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micro atx - flex atx?

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ninthebin

Member
Joined
Mar 24, 2002
Location
Liverpool, UK
is there a big difference between these two form factors in motherboards?

its just I thought that this motherboard I was working with was micro atx but on the manu. website it turned out to be flex atx, both seem as small as each other so is it more to do with the layout of the board?
 

Ugmore Baggage

Member
Joined
Feb 12, 2002
I think microATX may have the processor soldered on. I'm pretty sure some do.

Micro is smaller. There are precious few micro ATX cases, I gather part of the fun is making your own.
 

Captain Slug

Helpful Senior Member
Joined
May 23, 2001
Location
Asteroid B-612
Micro ATX is designed for smaller computers and generally have more onboard features than regular ATX boards (since there are only 4 expansion slots). The lack of variety in chipset options can be a real pain, but there are FAR more options with Micro ATX than there are for Flex ATX. It's name is also abbreviated as mATX quite frequently.

mATX Maximum outer dimensions: 244mm x 244mm

Flex ATX boards are generally made as ALL-IN-ONE boards to allow a system to be built cheaply. This does however limit their ability to upgrade and their chipset options are very limited. They aren't very popular and not widely available. They are often labelled as uATX boards for some stupid reason.
They're the same length as Micro ATX boards and have space for 4 expansion slots. But most have to remove one of them to make room on the PCB for onboard features
Some Micro ATX boards have similar measurements, but have one different stand-off location that can make installation a booger if you buy a Flex ATX case and a micro ATX board that's SUPPOSED to fit.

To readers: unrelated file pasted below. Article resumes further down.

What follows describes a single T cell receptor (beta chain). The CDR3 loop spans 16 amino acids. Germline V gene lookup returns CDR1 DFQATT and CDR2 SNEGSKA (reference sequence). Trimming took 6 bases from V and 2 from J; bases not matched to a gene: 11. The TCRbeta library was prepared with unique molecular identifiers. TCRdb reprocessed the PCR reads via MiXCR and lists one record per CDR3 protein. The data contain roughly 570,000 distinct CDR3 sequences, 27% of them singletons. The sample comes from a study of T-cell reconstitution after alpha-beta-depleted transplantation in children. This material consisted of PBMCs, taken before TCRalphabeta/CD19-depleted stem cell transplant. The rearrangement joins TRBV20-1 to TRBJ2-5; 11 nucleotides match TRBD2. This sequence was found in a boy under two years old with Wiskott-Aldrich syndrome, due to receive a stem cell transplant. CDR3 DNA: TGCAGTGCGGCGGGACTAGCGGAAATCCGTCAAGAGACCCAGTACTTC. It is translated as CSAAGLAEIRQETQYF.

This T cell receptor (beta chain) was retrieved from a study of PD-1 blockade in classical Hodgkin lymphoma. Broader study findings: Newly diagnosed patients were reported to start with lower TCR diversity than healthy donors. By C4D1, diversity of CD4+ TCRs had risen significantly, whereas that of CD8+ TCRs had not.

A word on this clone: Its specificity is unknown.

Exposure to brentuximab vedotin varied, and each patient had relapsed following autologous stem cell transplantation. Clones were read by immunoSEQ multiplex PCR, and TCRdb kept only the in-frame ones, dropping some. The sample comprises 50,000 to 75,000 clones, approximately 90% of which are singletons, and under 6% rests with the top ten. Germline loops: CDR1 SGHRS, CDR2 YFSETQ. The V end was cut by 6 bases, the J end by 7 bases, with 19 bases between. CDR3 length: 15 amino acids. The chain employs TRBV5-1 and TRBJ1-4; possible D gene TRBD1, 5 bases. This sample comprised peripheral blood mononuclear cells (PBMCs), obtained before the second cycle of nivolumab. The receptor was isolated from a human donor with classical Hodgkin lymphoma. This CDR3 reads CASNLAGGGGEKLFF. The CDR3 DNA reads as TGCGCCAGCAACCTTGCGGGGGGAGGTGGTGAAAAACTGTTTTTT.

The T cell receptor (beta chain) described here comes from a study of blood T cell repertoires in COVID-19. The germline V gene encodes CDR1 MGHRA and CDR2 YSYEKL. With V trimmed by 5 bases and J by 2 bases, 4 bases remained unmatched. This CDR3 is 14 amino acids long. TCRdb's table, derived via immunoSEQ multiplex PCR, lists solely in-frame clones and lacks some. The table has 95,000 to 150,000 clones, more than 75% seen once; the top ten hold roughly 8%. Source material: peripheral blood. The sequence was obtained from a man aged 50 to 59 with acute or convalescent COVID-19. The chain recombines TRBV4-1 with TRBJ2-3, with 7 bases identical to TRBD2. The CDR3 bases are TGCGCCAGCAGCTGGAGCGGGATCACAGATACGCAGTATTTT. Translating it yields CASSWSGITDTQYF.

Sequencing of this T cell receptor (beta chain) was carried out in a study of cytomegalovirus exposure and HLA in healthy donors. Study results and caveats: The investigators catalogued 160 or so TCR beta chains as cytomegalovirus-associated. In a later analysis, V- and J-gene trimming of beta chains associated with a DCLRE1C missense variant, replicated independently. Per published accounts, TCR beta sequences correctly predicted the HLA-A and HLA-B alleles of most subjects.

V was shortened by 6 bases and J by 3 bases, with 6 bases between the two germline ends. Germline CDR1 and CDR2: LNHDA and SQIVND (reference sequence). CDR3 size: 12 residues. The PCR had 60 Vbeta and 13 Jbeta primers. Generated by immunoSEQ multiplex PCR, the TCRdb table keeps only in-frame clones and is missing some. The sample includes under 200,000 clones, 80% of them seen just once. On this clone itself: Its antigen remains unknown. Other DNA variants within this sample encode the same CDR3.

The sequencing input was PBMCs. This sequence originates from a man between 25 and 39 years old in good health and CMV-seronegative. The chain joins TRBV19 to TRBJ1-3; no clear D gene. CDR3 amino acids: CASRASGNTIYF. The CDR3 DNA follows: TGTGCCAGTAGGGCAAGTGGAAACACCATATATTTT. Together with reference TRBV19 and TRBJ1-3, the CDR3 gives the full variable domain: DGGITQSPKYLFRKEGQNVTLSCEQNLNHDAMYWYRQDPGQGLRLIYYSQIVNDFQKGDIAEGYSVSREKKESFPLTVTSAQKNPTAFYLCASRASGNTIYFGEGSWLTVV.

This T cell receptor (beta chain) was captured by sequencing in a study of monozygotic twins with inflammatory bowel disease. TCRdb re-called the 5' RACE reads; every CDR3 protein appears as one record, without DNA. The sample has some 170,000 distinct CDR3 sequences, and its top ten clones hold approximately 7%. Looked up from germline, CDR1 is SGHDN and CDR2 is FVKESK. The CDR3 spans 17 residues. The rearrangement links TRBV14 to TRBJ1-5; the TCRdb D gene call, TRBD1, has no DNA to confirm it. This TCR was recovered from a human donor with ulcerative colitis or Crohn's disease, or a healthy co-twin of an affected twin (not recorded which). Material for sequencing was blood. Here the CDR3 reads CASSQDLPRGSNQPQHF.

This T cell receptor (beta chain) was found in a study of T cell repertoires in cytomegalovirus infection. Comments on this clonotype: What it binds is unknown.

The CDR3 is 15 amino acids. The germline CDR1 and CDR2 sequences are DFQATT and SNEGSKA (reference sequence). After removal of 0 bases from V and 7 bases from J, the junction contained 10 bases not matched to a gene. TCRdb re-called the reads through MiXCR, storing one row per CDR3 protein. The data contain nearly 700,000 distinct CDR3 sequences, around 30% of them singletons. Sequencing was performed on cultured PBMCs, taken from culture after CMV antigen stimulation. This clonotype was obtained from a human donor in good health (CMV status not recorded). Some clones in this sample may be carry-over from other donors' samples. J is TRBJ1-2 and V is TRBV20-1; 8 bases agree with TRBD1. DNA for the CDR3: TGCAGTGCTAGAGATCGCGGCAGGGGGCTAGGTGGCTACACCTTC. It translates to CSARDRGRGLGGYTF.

Flex ATX Maximum outer dimensions: 244mm x 190mm
Ugmore Baggage said:
I think microATX may have the processor soldered on. I'm pretty sure some do./B]

You're confused and are referring to Mini-ITX which is a form factor adapted from earlier embedded solutions.

Mini-ITX boards are 170mm x 170mm and the boards that match the white paper specifications only have ONE expansion slot. This require ALL features to be integrated into the motherboard.
This is a fledgling technology and is just starting to take off. THe most popular models are incapable of playing 3D games because they have a non-removable low-power consumption VIA C3 processor and onboard graphics.
Socket 370 options are finally arriving and will allow this form factor to be more flexible for future applications. But where usability is concerned, these will still be good for ANYTHING other than games for a number of reasons...

a) the smaller form factor leaves ALOT less room for cooling. This prevents faster processors and graphics chips from being used safely.
b) reductions in case size lead to lower and lower available power. This prevents the fastest CPUs from using.
c) in such tight spaces, stronger cooler would be required for anything faster than 1.4ghz. SInce you have less space, smaller fans would be used. Making the machine extremely annoying to be around.
d) the form factor wasn't designed with games in mind anyways. It was designed for semi-mobile, semi-upgradable, and low-noise general use PCs.
e) it's kind of hard to cram a brand new and extremely fast video card into a space too small for it.

Here's a handy dandy size chart I made for everyone...
ff.jpg
 
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Tbird man

Member
Joined
Jun 19, 2001
Location
Boone, NC a.k.a THE BOONIES
amd if you wan a really small computer there is EBX. not any good for performance, but the whole thing is the size of a 3.5" harddrive. they also make 5.25" versions with PCI slots these are ment for embeaded systems and are costly, but you could combine them with a custom case and a small 5" LCD and you have a portable PC
 

Captain Slug

Helpful Senior Member
Joined
May 23, 2001
Location
Asteroid B-612
Tbird man said:
amd if you wan a really small computer there is EBX. not any good for performance, but the whole thing is the size of a 3.5" harddrive. they also make 5.25" versions with PCI slots these are ment for embeaded systems and are costly, but you could combine them with a custom case and a small 5" LCD and you have a portable PC

Well yeah... And then there's the Tiqit machine that's about the size of two matchboxes.
Current Socket 370 ITX offerings are getting as small as a 5.25" drive. Via C3 boxes with only external drives are getting as small as Hardback books (like and encyclopedia volume).